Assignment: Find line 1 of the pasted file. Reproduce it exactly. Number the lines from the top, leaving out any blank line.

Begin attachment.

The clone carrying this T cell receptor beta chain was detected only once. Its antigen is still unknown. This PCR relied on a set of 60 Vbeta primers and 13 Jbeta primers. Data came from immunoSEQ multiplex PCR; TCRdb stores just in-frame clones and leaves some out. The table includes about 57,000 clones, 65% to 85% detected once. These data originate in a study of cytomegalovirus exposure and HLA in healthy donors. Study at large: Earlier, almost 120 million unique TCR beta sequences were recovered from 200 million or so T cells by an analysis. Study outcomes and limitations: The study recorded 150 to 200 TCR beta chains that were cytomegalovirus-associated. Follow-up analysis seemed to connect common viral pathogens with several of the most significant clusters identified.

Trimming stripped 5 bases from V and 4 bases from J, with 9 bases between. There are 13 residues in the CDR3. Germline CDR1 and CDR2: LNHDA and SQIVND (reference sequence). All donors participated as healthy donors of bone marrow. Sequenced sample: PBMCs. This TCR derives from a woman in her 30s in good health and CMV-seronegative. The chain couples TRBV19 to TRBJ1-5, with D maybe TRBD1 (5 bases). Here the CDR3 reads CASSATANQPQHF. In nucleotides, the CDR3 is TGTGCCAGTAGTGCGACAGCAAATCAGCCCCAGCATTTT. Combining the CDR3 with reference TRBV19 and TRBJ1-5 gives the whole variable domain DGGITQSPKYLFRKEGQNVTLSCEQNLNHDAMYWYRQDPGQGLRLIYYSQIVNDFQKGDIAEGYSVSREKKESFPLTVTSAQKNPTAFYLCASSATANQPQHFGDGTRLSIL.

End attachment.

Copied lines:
The clone carrying this T cell receptor beta chain was detected only once. Its antigen is still unknown. This PCR relied on a set of 60 Vbeta primers and 13 Jbeta primers. Data came from immunoSEQ multiplex PCR; TCRdb stores just in-frame clones and leaves some out. The table includes about 57,000 clones, 65% to 85% detected once. These data originate in a study of cytomegalovirus exposure and HLA in healthy donors. Study at large: Earlier, almost 120 million unique TCR beta sequences were recovered from 200 million or so T cells by an analysis. Study outcomes and limitations: The study recorded 150 to 200 TCR beta chains that were cytomegalovirus-associated. Follow-up analysis seemed to connect common viral pathogens with several of the most significant clusters identified.